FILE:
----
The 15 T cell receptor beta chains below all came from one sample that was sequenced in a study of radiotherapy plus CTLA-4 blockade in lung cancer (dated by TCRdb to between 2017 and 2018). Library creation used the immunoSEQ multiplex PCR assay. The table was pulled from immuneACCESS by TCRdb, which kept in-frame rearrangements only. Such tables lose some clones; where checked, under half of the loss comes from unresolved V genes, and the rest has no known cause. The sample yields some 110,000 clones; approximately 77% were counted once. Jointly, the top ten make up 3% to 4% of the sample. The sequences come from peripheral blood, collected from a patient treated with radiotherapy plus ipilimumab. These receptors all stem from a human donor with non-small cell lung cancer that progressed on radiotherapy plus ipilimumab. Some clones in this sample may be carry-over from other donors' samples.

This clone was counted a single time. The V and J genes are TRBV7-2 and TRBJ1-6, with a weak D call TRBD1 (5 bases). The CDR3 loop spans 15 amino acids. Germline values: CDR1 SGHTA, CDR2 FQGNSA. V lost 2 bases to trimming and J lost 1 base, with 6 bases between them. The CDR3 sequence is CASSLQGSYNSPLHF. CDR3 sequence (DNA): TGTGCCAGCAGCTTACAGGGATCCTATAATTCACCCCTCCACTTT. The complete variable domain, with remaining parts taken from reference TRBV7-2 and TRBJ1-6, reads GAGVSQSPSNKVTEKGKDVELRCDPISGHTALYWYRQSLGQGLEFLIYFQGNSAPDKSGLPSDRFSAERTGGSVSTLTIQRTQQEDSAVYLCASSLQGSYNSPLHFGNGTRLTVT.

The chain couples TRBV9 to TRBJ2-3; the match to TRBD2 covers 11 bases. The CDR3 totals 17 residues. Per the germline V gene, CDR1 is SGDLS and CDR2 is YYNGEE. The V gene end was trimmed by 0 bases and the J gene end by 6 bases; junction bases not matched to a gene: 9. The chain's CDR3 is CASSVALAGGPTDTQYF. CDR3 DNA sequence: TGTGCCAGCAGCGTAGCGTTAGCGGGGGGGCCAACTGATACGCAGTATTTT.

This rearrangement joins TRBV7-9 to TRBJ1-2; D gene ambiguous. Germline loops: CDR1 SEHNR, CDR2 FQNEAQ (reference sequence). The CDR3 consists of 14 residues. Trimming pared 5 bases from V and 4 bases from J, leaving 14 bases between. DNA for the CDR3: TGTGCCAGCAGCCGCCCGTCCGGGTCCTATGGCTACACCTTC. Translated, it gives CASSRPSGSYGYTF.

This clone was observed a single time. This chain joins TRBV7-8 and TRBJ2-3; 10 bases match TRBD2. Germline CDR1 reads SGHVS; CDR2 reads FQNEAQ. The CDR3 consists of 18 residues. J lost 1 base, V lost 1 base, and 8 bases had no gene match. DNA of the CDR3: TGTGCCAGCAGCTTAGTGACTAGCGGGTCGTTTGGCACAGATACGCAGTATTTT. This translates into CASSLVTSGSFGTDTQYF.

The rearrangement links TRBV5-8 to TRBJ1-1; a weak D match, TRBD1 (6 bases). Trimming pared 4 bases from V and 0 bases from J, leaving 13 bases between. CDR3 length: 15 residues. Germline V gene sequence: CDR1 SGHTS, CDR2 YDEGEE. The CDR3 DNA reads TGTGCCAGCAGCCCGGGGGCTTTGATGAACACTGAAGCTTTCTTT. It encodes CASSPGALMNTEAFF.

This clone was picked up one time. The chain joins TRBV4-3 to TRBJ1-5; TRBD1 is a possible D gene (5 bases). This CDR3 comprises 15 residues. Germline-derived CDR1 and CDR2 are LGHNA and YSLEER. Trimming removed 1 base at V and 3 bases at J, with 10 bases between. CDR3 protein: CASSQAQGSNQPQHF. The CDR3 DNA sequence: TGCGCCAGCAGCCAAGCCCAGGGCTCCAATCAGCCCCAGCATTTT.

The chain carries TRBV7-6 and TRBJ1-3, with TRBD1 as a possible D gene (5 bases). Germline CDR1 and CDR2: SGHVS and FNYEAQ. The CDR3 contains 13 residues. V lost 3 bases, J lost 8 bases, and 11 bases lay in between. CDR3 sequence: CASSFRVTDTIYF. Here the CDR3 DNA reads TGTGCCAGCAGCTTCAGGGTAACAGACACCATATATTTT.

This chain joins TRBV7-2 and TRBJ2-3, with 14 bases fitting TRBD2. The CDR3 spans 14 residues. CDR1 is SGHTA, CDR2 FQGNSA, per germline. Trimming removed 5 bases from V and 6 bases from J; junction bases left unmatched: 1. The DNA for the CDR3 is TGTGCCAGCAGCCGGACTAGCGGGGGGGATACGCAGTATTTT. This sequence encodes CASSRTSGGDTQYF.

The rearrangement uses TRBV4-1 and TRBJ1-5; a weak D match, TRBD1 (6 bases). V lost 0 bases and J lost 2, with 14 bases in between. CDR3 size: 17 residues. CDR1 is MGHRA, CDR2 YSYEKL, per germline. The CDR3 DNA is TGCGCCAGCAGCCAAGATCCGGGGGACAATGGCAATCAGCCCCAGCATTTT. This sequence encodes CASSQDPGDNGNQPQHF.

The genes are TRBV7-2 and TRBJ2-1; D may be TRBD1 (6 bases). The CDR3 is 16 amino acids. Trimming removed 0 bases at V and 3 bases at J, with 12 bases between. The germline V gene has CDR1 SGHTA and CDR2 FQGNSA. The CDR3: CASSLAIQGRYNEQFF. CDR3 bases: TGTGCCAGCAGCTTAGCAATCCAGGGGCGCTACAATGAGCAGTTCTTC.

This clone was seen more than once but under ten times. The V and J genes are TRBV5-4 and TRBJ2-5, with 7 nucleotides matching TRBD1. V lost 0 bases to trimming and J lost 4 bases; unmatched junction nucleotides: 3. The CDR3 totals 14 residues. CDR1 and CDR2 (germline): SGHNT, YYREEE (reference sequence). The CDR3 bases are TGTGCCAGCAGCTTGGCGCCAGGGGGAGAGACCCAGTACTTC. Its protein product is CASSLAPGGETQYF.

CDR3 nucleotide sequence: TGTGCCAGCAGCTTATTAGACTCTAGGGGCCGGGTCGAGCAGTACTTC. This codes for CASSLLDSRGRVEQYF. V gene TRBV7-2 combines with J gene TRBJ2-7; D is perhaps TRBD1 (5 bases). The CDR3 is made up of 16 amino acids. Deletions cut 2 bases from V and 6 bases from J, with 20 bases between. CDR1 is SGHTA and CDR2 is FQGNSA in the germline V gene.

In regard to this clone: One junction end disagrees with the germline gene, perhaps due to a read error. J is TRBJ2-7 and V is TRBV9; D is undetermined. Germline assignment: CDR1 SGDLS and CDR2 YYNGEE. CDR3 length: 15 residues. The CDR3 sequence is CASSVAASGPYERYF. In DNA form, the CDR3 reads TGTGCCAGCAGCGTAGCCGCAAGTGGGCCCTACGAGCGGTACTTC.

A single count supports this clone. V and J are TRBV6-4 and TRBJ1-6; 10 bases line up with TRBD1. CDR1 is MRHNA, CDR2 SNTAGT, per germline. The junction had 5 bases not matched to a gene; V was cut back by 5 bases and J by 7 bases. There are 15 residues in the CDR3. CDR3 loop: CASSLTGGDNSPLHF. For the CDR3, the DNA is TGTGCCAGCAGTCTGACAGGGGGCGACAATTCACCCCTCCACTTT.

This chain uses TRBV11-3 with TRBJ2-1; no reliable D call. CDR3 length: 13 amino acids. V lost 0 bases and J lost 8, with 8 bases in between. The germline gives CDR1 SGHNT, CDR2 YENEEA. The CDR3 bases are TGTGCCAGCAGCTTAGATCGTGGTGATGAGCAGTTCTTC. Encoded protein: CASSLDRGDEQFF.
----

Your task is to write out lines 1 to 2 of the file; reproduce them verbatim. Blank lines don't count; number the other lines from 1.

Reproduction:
The 15 T cell receptor beta chains below all came from one sample that was sequenced in a study of radiotherapy plus CTLA-4 blockade in lung cancer (dated by TCRdb to between 2017 and 2018). Library creation used the immunoSEQ multiplex PCR assay. The table was pulled from immuneACCESS by TCRdb, which kept in-frame rearrangements only. Such tables lose some clones; where checked, under half of the loss comes from unresolved V genes, and the rest has no known cause. The sample yields some 110,000 clones; approximately 77% were counted once. Jointly, the top ten make up 3% to 4% of the sample. The sequences come from peripheral blood, collected from a patient treated with radiotherapy plus ipilimumab. These receptors all stem from a human donor with non-small cell lung cancer that progressed on radiotherapy plus ipilimumab. Some clones in this sample may be carry-over from other donors' samples.

This clone was counted a single time. The V and J genes are TRBV7-2 and TRBJ1-6, with a weak D call TRBD1 (5 bases). The CDR3 loop spans 15 amino acids. Germline values: CDR1 SGHTA, CDR2 FQGNSA. V lost 2 bases to trimming and J lost 1 base, with 6 bases between them. The CDR3 sequence is CASSLQGSYNSPLHF. CDR3 sequence (DNA): TGTGCCAGCAGCTTACAGGGATCCTATAATTCACCCCTCCACTTT. The complete variable domain, with remaining parts taken from reference TRBV7-2 and TRBJ1-6, reads GAGVSQSPSNKVTEKGKDVELRCDPISGHTALYWYRQSLGQGLEFLIYFQGNSAPDKSGLPSDRFSAERTGGSVSTLTIQRTQQEDSAVYLCASSLQGSYNSPLHFGNGTRLTVT.